story by Michael Tilley
Gov. Mike Beebe typically travels to a community when a $30 million deal that could create almost 1,000 jobs is being announced. But he did not attend such an announcement Friday in Fort Smith because the company expanding in Fort Smith is also the company that may move up to 400 jobs from North Little Rock to Memphis.
Officials with Fort Smith-based ArcBest Corp. announced Friday (May 30) the expansion of their corporate presence in the region with a $30 million plan that will see the construction of a new office building and data center at Chaffee Crossing and the addition of an estimated 975 corporate jobs by 2021.
News of the corporate expansion in Fort Smith comes as the company is considering consolidation of a majority of its North Little Rock terminal operation to a planned $20.5 million terminal expansion in Memphis. The move could cut up to 400 jobs from the North Little Rock operation.
As part of a cost-cutting move, ArcBest consolidated or closed eight terminals in 2013 and did the same with 22 terminals in the first quarter of 2014. ABF Freight now operates with 247 freight service centers.
“While there can be no assurances, annual expense savings associated with these network changes, which will fluctuate based on business levels and the profile and geographic mix of freight, are currently estimated to be in a range of $10 million to $12 million,” the company noted in its first quarter 10-Q filing with the U.S. Securities and Exchange Commission.
Grant Tennille, executive director of the Arkansas Economic Development Commission, attended the announcement in Fort Smith, and told The City Wire that it would have been “odd” for Beebe to be in Fort Smith as North Little Rock faces a major job loss. Tennille said the state is fighting to keep the jobs in Arkansas.
"Over the last year, ArcBest has either been consolidating or closing about two dozen of these terminals around the region," Tennille said in a Friday morning television interview with Roby Brock of Talk Business & Politics. "They have looked at whether or not the math makes sense for them to close North Little Rock and move those operations to Memphis. They have not made a final decision. We are working closely with them and have been talking about putting a retention package on the table to keep them here."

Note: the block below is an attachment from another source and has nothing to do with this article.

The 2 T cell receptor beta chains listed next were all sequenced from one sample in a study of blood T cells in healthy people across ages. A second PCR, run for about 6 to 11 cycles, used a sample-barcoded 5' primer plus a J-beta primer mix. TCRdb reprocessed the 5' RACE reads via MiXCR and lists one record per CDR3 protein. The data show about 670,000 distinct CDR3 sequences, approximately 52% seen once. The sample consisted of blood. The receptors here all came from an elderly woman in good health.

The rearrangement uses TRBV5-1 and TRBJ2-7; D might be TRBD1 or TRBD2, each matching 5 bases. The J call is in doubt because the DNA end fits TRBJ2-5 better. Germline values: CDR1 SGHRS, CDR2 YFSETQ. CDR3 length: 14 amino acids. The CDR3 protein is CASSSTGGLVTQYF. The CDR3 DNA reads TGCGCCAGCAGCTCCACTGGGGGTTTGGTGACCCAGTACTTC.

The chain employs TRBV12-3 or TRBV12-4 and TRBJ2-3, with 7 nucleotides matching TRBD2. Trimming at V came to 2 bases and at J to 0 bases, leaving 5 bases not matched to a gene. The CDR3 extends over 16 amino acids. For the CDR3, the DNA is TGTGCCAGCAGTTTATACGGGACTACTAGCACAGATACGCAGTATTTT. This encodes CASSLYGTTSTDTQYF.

“The Governor feels fairly strongly that he represents all the constituents of Arkansas … and he felt like it would just be odd” to be in Fort Smith celebrating new jobs while central Arkansas may soon lose up to 400 jobs, Tennille told The City Wire.
Tennille stressed that ArcBest was “not being punished” for its plans to move the jobs, and that Beebe realizes ArcBest has to make decisions that are in the best interests of the company and its shareholders. He also said Beebe is supportive of several efforts that may result in creating more jobs in the Fort Smith area.
“I am completely certain … that I’ll be back here before the end of the year,” Tennille said.
A statement from Beebe’s office to Talk Business & Politics – a content partner with The City Wire – confirmed Tennille’s assessment of why Beebe did not attend ArcBest’s announcement.
"While we’re excited about ArcBest’s new headquarters and new jobs in Fort Smith, we’re still monitoring the potential (and unrelated) shutdown of another ArcBest-owned facility in North Little Rock," said Beebe spokesman Matt DeCample. "With those employees facing possible layoffs, Governor Beebe felt it wouldn’t be appropriate for him to personally be part of today’s announcement."
In the interview Talk Business & Politics, Tennille said the "real story" is the explosion of growth in technology jobs emerging from existing Arkansas firms not traditionally thought of as data driven.
"The real story is we keep seeing these businesses that historically we thought of as one thing – a trucking company – it's getting ready to hire 1,000 data analysts. Data is driving everything," said Tennille, who hinted that more announcements of this caliber may be in the works.